top of page
Search

Celebrate the Fourth

The history of the Fourth of July dates back to the early days of the United States, from that first celebration occurring in 1776. Of course, the celebration of America’s birthday has changed over time. Join us as we see how the Fourth of July was celebrated in the first portion of the 1900s in Indiana County.


In 1903, the Fourth prompted the following ad, printed on July 1, for the Brilhart’s 5 and 10 cent Store: “Fireworks! Fireworks! Roman Candles - 10¢, 15¢, Sky Rockets - 25¢ each, Pin Wheels, Flower Pots, and Penny Novelties. Fudge - 10¢ a pound, Peanut Brittle - 5¢.”


Indiana enjoyed a fitting Fourth of July celebration in 1904. Keck’s Battery began the festivities by firing off the cannon at 2:30 a.m. giving residents quite a rousing morning wake up call. This was not the original plan however, it was supposed to be a sunrise salute at 5:30 a.m. Philadelphia Street was decorated with flags and hundreds of Japanese lanterns. Company D of Blairsville rolled into town in a four-mule wagon, and the Pennsylvania Railroad brought into town six coaches filled with people. A long parade included six pieces of horse-drawn fire equipment and an old chemical fire engine pulled by fifty boys. Manning and DeCrow of New York gave a unique acrobatic performance at 8:15p.m., concluding with a fireworks display which began promptly at 9:15. The display lasted over an hour. The Gazette made note that the display which a “great improvement over the fiasco of the Centennial last year that there is no such thing possible as making a comparison.” The train left at 11:00 p.m., carrying thousands of sleepy people back to their homes. “It was a great day and Indiana has reason to be proud of it,” concluded the Gazette.

The Indiana Gazette - June 8, 1904

Indiana was not the only town celebrating our nation’s birthday in 1904, Marion Center also held a large celebration, drawing throngs of people to the town. The day’s festivities included a parade, a tub race, a sack race, a bicycle race, an egg race, a greased pig and a greased pole, a foot race, a wheelbarrow race, three baseball games and two or three band concerts, and finally a grand display of fireworks. The Smicksburg cornet band and the Marion Center Martial band were in attendance. A dancing platform was also erected and the orchestra kept the dancers busy. The Gazette estimated that 3,000 people were in attendance.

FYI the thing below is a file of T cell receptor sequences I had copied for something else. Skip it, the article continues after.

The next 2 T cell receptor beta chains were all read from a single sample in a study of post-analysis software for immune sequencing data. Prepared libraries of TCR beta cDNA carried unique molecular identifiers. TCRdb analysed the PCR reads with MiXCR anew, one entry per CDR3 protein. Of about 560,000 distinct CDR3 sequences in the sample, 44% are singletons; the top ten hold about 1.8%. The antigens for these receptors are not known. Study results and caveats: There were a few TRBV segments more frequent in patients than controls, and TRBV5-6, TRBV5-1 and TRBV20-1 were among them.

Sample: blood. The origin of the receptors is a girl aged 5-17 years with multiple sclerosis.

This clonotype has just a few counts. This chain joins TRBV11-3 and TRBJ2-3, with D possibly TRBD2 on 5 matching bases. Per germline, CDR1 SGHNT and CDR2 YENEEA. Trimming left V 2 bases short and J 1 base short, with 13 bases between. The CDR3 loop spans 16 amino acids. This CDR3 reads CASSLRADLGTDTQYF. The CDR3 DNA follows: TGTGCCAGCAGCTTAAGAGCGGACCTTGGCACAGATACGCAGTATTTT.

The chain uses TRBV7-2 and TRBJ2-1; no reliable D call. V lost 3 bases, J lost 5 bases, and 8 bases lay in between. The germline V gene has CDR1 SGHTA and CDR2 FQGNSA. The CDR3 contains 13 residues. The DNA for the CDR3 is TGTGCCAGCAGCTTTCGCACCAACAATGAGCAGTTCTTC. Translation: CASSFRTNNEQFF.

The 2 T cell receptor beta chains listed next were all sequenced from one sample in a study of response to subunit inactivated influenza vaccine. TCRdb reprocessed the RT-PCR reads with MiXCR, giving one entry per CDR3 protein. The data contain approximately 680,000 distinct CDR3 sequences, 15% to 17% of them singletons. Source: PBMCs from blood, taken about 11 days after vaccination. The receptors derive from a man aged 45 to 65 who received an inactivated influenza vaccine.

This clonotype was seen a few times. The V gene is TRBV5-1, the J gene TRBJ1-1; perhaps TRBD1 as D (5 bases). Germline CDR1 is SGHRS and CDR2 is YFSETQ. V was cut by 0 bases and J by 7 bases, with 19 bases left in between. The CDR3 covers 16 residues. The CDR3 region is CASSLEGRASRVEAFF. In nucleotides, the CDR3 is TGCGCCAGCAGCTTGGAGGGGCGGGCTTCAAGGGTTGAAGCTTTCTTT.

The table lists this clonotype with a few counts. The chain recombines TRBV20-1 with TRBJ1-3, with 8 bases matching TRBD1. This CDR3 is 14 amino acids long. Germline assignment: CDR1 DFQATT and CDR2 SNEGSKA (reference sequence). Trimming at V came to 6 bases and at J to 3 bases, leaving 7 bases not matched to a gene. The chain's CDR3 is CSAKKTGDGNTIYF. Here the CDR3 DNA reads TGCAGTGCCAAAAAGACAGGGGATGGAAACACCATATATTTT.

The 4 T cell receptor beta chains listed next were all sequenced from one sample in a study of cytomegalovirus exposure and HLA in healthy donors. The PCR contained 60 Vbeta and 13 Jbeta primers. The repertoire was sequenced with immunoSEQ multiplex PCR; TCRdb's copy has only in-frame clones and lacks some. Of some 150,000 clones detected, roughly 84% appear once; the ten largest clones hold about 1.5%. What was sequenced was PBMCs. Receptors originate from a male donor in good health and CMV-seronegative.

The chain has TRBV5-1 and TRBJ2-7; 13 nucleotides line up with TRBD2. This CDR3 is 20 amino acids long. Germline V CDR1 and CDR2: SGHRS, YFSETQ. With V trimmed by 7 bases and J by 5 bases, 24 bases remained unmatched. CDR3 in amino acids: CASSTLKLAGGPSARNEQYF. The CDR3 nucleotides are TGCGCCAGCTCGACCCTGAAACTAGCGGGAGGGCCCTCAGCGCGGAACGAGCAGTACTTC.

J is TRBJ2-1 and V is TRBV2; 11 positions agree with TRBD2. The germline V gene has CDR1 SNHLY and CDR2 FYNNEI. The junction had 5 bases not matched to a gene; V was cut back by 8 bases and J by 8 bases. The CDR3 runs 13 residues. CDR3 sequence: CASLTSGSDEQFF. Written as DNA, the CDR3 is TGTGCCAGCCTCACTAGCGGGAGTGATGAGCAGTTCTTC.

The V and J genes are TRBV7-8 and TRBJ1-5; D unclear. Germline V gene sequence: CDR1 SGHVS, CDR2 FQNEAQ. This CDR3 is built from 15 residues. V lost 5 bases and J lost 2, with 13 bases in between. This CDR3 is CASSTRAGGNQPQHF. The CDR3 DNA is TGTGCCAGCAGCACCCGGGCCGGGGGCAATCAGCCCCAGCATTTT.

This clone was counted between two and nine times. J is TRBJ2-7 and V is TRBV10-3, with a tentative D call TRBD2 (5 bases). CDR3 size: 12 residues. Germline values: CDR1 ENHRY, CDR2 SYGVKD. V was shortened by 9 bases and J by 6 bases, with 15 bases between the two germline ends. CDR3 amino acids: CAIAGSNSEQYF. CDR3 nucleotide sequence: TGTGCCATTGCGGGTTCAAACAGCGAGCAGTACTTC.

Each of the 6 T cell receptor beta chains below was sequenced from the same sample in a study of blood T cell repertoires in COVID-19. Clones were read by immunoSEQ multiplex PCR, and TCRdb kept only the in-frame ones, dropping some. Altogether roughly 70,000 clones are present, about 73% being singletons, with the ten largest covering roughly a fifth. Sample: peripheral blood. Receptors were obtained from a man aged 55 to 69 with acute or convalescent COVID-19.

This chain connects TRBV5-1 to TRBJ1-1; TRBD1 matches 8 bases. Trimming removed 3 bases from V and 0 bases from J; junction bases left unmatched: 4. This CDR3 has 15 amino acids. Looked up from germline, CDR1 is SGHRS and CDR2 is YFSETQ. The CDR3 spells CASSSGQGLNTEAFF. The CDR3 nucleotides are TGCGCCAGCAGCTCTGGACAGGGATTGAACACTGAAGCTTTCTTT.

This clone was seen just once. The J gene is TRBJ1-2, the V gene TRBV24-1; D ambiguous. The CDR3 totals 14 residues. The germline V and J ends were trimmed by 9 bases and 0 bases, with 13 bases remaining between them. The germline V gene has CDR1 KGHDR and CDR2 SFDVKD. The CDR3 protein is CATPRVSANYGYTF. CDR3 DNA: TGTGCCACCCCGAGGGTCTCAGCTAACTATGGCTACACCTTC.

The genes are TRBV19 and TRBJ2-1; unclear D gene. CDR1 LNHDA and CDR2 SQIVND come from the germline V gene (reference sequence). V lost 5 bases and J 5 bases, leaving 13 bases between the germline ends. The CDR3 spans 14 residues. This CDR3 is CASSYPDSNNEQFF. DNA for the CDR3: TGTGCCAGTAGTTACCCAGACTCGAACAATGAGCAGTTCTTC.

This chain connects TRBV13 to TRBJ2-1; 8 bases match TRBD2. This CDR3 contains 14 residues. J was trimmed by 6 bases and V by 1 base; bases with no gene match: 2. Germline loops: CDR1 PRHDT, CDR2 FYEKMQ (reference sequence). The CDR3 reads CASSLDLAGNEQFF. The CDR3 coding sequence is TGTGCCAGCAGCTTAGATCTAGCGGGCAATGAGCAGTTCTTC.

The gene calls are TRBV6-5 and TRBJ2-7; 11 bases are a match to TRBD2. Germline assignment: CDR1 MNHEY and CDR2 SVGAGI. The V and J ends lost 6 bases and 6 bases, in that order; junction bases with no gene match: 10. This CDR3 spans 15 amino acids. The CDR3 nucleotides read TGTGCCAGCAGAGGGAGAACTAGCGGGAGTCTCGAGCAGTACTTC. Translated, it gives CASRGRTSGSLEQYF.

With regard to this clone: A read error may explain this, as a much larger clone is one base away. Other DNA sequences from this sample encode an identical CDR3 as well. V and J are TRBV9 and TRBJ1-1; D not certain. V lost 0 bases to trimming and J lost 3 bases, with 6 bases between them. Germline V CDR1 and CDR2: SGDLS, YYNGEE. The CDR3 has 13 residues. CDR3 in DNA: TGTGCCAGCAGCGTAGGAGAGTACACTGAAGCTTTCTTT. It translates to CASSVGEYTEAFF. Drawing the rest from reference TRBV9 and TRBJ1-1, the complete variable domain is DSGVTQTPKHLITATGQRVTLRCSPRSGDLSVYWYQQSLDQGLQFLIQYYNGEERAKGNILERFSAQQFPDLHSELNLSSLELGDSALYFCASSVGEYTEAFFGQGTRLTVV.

In 1909, Indiana did not have a celebration, but Homer City staged such a big show that double trolley car service was needed. Baseball occupied the center stage, and Homer City won two games from the Greenville team (made up of five Indiana men, one from Punxsutawney, and three from “old Cherryhill”). The second game lasted thirteen innings, and the 1,200 people present got their money’s worth. Not all was quiet in Indiana where “three boys and a child were treated for firecracker burns, and a plasterer named Collins started his celebration Sunday evening, and inside a half hour he had fired a sky-rocket into the clothes of a child in its mother’s arms, and had blown up a wheelbarrow at Caruso’s Fruit Story. He was arrested and fined $5.00.


Wherever you are this Fourth of July, the Historical and Genealogical Society of Indiana County wishes you a Happy and Safe 4th of July. As a reminder, the Historical Society will be closed on July 4, 2023 so our volunteers and staff can spend the holiday with their family and friends.


Recent Posts

See All

Comments


bottom of page